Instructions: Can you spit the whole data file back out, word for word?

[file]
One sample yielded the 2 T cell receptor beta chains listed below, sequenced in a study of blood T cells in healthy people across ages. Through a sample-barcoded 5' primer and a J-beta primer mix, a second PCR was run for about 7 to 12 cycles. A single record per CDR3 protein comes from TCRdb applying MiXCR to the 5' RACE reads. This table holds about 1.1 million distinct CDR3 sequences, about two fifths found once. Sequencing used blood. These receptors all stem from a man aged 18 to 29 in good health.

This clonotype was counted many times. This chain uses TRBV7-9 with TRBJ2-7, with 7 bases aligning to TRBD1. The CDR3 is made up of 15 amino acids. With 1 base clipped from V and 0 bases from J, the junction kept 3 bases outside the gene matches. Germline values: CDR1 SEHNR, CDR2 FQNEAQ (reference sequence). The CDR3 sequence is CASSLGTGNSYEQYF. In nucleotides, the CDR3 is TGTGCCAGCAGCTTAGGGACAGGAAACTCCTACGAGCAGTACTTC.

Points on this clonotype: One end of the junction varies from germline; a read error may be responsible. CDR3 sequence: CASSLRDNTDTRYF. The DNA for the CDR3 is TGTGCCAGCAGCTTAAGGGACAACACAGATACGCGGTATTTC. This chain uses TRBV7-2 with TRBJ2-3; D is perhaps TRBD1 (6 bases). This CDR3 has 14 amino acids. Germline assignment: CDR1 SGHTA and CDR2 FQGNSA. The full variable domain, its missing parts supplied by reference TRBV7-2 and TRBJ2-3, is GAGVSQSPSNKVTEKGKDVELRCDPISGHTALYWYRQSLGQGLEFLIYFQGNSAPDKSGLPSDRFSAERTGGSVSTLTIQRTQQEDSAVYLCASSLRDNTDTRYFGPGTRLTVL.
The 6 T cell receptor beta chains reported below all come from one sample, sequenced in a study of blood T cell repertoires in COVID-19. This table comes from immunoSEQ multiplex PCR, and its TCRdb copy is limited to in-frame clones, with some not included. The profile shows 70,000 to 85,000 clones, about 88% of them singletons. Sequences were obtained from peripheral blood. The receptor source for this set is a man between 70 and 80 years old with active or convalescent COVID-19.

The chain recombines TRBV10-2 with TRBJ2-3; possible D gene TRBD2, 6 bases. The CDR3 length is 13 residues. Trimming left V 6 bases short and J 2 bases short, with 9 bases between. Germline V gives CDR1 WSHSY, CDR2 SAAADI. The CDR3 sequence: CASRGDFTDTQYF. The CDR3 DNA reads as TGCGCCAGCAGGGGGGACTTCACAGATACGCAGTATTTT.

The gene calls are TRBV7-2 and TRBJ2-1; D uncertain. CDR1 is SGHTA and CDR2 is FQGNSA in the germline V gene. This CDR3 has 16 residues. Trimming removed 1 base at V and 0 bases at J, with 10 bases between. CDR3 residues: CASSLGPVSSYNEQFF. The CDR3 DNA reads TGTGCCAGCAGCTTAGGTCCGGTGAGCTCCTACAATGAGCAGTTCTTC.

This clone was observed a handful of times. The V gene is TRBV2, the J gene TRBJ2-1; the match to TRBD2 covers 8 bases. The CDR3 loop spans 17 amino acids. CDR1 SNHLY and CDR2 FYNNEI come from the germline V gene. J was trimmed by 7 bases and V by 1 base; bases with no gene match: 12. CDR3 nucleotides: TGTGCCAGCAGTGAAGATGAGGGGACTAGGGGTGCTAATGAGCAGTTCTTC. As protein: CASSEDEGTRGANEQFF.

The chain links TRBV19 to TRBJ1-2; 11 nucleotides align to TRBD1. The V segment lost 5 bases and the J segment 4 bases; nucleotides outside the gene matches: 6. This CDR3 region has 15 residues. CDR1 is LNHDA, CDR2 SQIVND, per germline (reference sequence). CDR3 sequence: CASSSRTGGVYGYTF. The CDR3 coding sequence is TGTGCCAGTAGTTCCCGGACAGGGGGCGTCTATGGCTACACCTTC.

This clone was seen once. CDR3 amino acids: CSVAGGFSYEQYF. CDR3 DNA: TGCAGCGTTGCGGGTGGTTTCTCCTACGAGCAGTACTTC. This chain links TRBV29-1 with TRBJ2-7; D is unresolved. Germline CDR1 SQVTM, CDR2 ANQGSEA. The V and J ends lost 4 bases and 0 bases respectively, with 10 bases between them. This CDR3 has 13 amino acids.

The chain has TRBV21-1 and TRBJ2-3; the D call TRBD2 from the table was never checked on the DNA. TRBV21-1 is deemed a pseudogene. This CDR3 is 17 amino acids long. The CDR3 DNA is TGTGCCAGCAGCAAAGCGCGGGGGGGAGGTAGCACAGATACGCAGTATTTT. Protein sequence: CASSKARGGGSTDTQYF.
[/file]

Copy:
One sample yielded the 2 T cell receptor beta chains listed below, sequenced in a study of blood T cells in healthy people across ages. Through a sample-barcoded 5' primer and a J-beta primer mix, a second PCR was run for about 7 to 12 cycles. A single record per CDR3 protein comes from TCRdb applying MiXCR to the 5' RACE reads. This table holds about 1.1 million distinct CDR3 sequences, about two fifths found once. Sequencing used blood. These receptors all stem from a man aged 18 to 29 in good health.

This clonotype was counted many times. This chain uses TRBV7-9 with TRBJ2-7, with 7 bases aligning to TRBD1. The CDR3 is made up of 15 amino acids. With 1 base clipped from V and 0 bases from J, the junction kept 3 bases outside the gene matches. Germline values: CDR1 SEHNR, CDR2 FQNEAQ (reference sequence). The CDR3 sequence is CASSLGTGNSYEQYF. In nucleotides, the CDR3 is TGTGCCAGCAGCTTAGGGACAGGAAACTCCTACGAGCAGTACTTC.

Points on this clonotype: One end of the junction varies from germline; a read error may be responsible. CDR3 sequence: CASSLRDNTDTRYF. The DNA for the CDR3 is TGTGCCAGCAGCTTAAGGGACAACACAGATACGCGGTATTTC. This chain uses TRBV7-2 with TRBJ2-3; D is perhaps TRBD1 (6 bases). This CDR3 has 14 amino acids. Germline assignment: CDR1 SGHTA and CDR2 FQGNSA. The full variable domain, its missing parts supplied by reference TRBV7-2 and TRBJ2-3, is GAGVSQSPSNKVTEKGKDVELRCDPISGHTALYWYRQSLGQGLEFLIYFQGNSAPDKSGLPSDRFSAERTGGSVSTLTIQRTQQEDSAVYLCASSLRDNTDTRYFGPGTRLTVL.
The 6 T cell receptor beta chains reported below all come from one sample, sequenced in a study of blood T cell repertoires in COVID-19. This table comes from immunoSEQ multiplex PCR, and its TCRdb copy is limited to in-frame clones, with some not included. The profile shows 70,000 to 85,000 clones, about 88% of them singletons. Sequences were obtained from peripheral blood. The receptor source for this set is a man between 70 and 80 years old with active or convalescent COVID-19.

The chain recombines TRBV10-2 with TRBJ2-3; possible D gene TRBD2, 6 bases. The CDR3 length is 13 residues. Trimming left V 6 bases short and J 2 bases short, with 9 bases between. Germline V gives CDR1 WSHSY, CDR2 SAAADI. The CDR3 sequence: CASRGDFTDTQYF. The CDR3 DNA reads as TGCGCCAGCAGGGGGGACTTCACAGATACGCAGTATTTT.

The gene calls are TRBV7-2 and TRBJ2-1; D uncertain. CDR1 is SGHTA and CDR2 is FQGNSA in the germline V gene. This CDR3 has 16 residues. Trimming removed 1 base at V and 0 bases at J, with 10 bases between. CDR3 residues: CASSLGPVSSYNEQFF. The CDR3 DNA reads TGTGCCAGCAGCTTAGGTCCGGTGAGCTCCTACAATGAGCAGTTCTTC.

This clone was observed a handful of times. The V gene is TRBV2, the J gene TRBJ2-1; the match to TRBD2 covers 8 bases. The CDR3 loop spans 17 amino acids. CDR1 SNHLY and CDR2 FYNNEI come from the germline V gene. J was trimmed by 7 bases and V by 1 base; bases with no gene match: 12. CDR3 nucleotides: TGTGCCAGCAGTGAAGATGAGGGGACTAGGGGTGCTAATGAGCAGTTCTTC. As protein: CASSEDEGTRGANEQFF.

The chain links TRBV19 to TRBJ1-2; 11 nucleotides align to TRBD1. The V segment lost 5 bases and the J segment 4 bases; nucleotides outside the gene matches: 6. This CDR3 region has 15 residues. CDR1 is LNHDA, CDR2 SQIVND, per germline (reference sequence). CDR3 sequence: CASSSRTGGVYGYTF. The CDR3 coding sequence is TGTGCCAGTAGTTCCCGGACAGGGGGCGTCTATGGCTACACCTTC.

This clone was seen once. CDR3 amino acids: CSVAGGFSYEQYF. CDR3 DNA: TGCAGCGTTGCGGGTGGTTTCTCCTACGAGCAGTACTTC. This chain links TRBV29-1 with TRBJ2-7; D is unresolved. Germline CDR1 SQVTM, CDR2 ANQGSEA. The V and J ends lost 4 bases and 0 bases respectively, with 10 bases between them. This CDR3 has 13 amino acids.

The chain has TRBV21-1 and TRBJ2-3; the D call TRBD2 from the table was never checked on the DNA. TRBV21-1 is deemed a pseudogene. This CDR3 is 17 amino acids long. The CDR3 DNA is TGTGCCAGCAGCAAAGCGCGGGGGGGAGGTAGCACAGATACGCAGTATTTT. Protein sequence: CASSKARGGGSTDTQYF.